Spring semester is quickly coming to a close. Students have worked hard and spent countless hours both in their textbooks and in the classroom. As amazing as this ending feeling can be to some students, it often brings further anxiety to others who fear the infamous semester finals.
Finals are often given during the last week of the semester, and typically cover a large range of material that has been discussed throughout the entire semester. With students having to take multiple classes, and often being involved in some sort of extracurricular activity or job, this can add even more amounts of pressure on them. The last few weeks of a semester can sometimes feel longer than the many months before it, but this sense of worry can be drastically reduced with one simple trick that is often overlooked. Planned study schedules.
A major mistake that many students often make when it comes to their finals revolves around the way they study. They take an unorganized approach that is very random and focuses on many different topics or classes in a single study session. It is important to instead, have a structured plan on which classes will be focused on during particular sessions in the week, and which ones will come later.
Jarrell Farr, a student-athlete at the school, says, “Finals can definitely be pretty stressful, especially when I’m having to worry about football as well. I try and focus on only about two classes a week because I feel like its always helped me learn better and not feel as overwhelmed.”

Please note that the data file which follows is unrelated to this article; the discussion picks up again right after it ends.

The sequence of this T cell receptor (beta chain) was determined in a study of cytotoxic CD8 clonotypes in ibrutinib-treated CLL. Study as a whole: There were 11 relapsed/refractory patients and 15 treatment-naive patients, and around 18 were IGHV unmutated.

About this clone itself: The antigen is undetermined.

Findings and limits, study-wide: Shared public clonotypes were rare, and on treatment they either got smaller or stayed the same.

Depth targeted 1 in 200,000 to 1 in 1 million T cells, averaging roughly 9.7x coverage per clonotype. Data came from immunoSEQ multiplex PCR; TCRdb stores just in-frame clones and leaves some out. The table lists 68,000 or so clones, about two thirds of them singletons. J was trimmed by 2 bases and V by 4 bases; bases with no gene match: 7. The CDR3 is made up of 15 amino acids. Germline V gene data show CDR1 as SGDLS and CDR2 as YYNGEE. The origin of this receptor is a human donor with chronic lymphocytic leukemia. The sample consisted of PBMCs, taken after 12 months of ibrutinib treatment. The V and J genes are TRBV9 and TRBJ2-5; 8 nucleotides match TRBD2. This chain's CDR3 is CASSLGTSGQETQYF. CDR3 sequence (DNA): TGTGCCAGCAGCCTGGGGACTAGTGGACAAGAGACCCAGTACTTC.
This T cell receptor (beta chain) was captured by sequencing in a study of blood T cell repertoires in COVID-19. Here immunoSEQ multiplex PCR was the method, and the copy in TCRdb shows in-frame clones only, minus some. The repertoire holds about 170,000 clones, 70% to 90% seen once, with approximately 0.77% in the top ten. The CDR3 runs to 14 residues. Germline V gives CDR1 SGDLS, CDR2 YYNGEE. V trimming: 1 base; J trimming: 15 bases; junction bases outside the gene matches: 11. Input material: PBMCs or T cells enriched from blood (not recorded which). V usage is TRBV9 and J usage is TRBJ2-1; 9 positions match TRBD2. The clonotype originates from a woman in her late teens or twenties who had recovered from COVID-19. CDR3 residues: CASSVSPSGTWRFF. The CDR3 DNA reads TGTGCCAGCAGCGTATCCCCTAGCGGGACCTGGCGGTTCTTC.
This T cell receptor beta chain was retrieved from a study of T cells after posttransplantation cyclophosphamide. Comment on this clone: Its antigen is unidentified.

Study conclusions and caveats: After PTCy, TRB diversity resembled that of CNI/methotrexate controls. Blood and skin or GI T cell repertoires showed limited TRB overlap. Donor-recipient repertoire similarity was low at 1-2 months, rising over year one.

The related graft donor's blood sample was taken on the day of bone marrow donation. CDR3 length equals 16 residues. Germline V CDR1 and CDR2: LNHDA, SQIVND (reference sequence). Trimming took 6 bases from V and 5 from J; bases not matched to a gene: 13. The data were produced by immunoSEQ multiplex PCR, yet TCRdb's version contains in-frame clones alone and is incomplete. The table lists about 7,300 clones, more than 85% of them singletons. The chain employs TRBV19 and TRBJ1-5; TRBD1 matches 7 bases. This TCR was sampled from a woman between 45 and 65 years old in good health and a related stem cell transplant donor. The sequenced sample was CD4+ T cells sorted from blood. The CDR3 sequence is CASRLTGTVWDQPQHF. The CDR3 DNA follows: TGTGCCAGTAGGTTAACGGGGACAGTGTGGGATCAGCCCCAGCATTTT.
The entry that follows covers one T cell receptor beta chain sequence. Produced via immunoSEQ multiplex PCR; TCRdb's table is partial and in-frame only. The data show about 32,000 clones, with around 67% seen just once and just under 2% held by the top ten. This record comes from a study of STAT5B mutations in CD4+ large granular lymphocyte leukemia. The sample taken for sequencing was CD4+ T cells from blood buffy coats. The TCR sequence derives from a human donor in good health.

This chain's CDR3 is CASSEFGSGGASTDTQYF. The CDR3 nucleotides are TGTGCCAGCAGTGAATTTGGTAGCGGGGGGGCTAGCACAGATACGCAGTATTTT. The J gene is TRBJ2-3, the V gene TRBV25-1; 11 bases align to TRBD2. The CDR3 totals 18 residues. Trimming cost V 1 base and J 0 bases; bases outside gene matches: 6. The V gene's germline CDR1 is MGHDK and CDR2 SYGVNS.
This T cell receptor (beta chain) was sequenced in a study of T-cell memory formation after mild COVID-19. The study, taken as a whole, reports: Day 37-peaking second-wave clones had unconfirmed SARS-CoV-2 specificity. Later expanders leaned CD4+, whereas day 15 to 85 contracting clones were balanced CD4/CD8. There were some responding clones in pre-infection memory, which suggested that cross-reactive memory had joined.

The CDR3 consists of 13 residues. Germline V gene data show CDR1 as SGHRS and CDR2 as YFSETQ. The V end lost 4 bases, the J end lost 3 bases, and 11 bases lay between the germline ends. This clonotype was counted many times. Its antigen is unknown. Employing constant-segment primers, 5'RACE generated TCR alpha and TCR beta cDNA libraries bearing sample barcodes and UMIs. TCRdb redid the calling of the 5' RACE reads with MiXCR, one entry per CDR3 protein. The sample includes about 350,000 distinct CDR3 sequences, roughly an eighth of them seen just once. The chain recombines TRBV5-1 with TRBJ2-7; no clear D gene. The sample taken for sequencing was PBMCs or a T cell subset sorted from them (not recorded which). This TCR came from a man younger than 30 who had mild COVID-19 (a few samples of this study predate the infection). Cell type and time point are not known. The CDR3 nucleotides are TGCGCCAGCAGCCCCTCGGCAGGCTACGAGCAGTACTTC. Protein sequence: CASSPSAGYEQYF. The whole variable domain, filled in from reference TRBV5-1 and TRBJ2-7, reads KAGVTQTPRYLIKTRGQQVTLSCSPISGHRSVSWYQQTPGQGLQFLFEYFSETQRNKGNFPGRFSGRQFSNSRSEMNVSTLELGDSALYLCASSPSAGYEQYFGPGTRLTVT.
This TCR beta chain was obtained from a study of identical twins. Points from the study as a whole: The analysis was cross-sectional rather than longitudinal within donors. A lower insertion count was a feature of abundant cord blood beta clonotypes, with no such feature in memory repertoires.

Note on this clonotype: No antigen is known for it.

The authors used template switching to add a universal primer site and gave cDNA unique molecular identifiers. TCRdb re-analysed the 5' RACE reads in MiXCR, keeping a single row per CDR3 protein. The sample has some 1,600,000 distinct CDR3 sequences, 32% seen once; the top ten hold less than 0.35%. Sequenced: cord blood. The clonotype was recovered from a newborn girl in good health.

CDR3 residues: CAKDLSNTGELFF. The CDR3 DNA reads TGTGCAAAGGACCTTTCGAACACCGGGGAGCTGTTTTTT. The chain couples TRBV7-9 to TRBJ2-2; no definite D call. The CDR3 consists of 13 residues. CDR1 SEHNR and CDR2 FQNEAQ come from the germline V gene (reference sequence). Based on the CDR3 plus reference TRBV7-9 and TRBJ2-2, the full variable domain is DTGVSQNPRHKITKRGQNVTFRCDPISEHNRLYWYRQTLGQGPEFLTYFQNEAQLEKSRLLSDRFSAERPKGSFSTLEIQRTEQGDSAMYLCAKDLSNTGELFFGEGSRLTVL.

When asked about whether or not this method has proven positive results, Farr adds, “It’s always worked for me and helped me learn the material, so I think I’ll probably continue to do it this year too.”
Aaron Fellows, another student-athlete at the school, piggybacks on this idea by saying, “I think it is important to create a plan ahead of time, so that way you feel less stressed and more accomplished at the end of each day. I like to focus on one class a day, a couple weeks out leading up to finals week.” However, Fellows stresses the importance of rest as well. “I usually take Sundays completely off, and try to keep my studying sessions to only about an hour a day.”
Whether your schedule looks like one of these two or completely unique to your own learning habits, using a study schedule is a surefire way to help you reduce your stress during a time of the year that is full of nothing but it. Create a schedule that allows for balanced studying, and the results will positively reflect it.
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